What is NEC?
Necrotising enterocolitis (NEC) is a devastating bowel disorder that mainly strikes premature babies. The wall of the intestine is invaded by bacteria, which cause local infection and inflammation that can ultimately destroy the wall of the intestine.
Medical staff must be constantly on the lookout for symptoms of NEC, as premature babies in neonatal units can develop the disease at any time, with little or no warning. Difficulties with diagnosis mean NEC is often identified late, when a baby is already extremely ill. No test can reliably identify babies in the early stages of the disease.
Babies who develop NEC may need emergency surgery to remove damaged parts of their intestines. Up to half of babies who survive the disease develop health problems. Some fail to put on weight properly, they can develop serious infections and liver damage, and nutritional problems can mean they have to be fed through a tube that goes directly into their bloodstream. Babies can also develop significant hearing, vision and movement problems. NEC remains a threat to premature babies. Improved diagnosis and treatment are urgently needed which is why Action is funding vital research into NEC.
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Protecting preterm babies from life-threatening illnesses
The causes of necrotising enterocolitis (NEC) and late onset infections in babies are not well understood, but both are thought to be linked to an ‘imbalance’ in the baby’s gut bacteria.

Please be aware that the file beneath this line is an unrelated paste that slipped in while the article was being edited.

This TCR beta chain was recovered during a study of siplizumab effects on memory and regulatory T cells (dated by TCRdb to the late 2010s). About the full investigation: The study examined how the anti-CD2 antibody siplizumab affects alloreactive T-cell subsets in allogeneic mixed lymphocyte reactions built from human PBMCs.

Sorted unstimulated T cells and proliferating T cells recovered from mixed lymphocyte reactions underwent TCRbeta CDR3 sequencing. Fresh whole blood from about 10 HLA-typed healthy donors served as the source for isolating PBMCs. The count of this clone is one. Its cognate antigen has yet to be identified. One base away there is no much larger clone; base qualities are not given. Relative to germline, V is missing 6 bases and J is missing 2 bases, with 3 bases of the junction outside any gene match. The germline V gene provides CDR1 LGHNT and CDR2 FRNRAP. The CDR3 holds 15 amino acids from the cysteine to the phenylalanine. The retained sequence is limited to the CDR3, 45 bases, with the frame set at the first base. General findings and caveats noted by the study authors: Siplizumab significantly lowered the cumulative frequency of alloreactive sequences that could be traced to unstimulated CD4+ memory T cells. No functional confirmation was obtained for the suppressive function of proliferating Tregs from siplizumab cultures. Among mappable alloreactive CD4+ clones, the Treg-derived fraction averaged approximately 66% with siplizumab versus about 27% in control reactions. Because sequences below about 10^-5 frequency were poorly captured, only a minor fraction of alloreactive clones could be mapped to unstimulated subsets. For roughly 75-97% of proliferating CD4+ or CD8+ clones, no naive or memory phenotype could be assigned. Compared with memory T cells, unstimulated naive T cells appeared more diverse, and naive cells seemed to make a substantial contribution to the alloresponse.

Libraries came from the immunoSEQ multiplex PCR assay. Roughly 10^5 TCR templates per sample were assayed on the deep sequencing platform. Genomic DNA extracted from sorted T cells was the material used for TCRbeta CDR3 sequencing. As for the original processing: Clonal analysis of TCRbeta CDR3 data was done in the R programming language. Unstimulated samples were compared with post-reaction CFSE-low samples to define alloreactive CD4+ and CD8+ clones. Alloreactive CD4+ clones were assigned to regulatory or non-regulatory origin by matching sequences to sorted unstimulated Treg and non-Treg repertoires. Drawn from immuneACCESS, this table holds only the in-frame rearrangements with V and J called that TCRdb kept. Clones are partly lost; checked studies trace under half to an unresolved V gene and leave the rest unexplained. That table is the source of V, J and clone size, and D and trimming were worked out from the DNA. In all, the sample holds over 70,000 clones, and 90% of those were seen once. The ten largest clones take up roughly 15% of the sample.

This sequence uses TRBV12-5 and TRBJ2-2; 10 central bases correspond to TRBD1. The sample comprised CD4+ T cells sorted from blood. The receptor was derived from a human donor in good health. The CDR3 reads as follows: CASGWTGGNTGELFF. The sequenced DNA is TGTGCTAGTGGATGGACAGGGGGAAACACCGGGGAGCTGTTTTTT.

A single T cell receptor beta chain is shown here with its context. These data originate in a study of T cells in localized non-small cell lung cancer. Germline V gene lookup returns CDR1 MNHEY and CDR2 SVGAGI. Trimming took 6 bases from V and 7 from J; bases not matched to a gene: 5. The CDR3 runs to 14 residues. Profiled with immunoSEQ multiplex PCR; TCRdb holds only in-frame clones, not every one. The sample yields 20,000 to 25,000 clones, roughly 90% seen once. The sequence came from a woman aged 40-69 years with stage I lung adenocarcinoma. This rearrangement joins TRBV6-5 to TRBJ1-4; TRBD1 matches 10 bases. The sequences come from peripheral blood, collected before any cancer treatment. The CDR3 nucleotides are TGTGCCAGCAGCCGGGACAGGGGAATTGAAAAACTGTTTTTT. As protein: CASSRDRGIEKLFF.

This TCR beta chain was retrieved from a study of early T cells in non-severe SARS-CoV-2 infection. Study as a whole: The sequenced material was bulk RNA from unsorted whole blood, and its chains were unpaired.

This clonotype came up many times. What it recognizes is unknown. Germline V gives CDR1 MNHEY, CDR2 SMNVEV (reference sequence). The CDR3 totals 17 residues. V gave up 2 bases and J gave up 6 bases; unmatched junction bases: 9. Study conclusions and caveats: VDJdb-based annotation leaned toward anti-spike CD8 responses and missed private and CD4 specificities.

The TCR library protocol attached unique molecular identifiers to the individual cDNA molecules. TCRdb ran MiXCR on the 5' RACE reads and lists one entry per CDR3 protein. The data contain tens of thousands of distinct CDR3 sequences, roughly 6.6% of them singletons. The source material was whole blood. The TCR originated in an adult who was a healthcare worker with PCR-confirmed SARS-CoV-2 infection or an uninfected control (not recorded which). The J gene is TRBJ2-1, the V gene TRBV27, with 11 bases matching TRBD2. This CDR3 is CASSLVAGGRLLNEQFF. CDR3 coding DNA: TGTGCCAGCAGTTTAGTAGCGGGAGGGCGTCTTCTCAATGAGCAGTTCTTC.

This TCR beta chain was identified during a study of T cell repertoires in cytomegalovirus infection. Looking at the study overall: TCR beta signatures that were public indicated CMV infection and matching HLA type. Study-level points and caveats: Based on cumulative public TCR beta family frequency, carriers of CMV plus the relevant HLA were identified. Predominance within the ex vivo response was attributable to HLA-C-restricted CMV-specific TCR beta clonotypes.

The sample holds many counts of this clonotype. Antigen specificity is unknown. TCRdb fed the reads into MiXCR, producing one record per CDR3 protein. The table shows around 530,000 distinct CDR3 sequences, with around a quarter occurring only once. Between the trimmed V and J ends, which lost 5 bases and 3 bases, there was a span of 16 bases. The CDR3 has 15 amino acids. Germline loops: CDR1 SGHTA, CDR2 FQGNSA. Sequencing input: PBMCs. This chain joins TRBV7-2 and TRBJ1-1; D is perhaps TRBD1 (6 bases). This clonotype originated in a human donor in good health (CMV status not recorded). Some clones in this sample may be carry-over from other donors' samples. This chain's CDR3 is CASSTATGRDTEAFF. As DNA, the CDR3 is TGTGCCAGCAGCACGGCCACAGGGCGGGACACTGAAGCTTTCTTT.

Breast fed babies are less likely to develop these serious complications. The research aims to develop a better understanding of the causes of NEC and infections which could help doctors identify babies most at risk of poor outcomes. And in the longer term, this work could lead to improvements in neonatal care and treatment to promote a healthy gut and protect preterm babies from life-threatening illness.
Dr Darren Smith and his team at University of Northumbria in Newcastle are investigating how breast milk exerts its protective effects, and in particular, if it helps preterm infants develop a healthy range of gut bacteria.
Jenny bravely tells the story of her son Jack, who was born extremely prematurely at 25 weeks. Weighing just 1lb 15oz, Jack spent the first four and a half months of his life in hospital fighting to survive.
Jack was so tiny and vulnerable when he was born he needed oxygen, help with his breathing and feeding tubes to survive. He suffered a collapsed lung and brain bleeds and contracted the potentially deadly bowel infection necrotising enterocolitis (NEC).
After life-saving surgery in the middle of the night, Jack went on to endure many serious health problems and months in hospital before he was finally allowed home.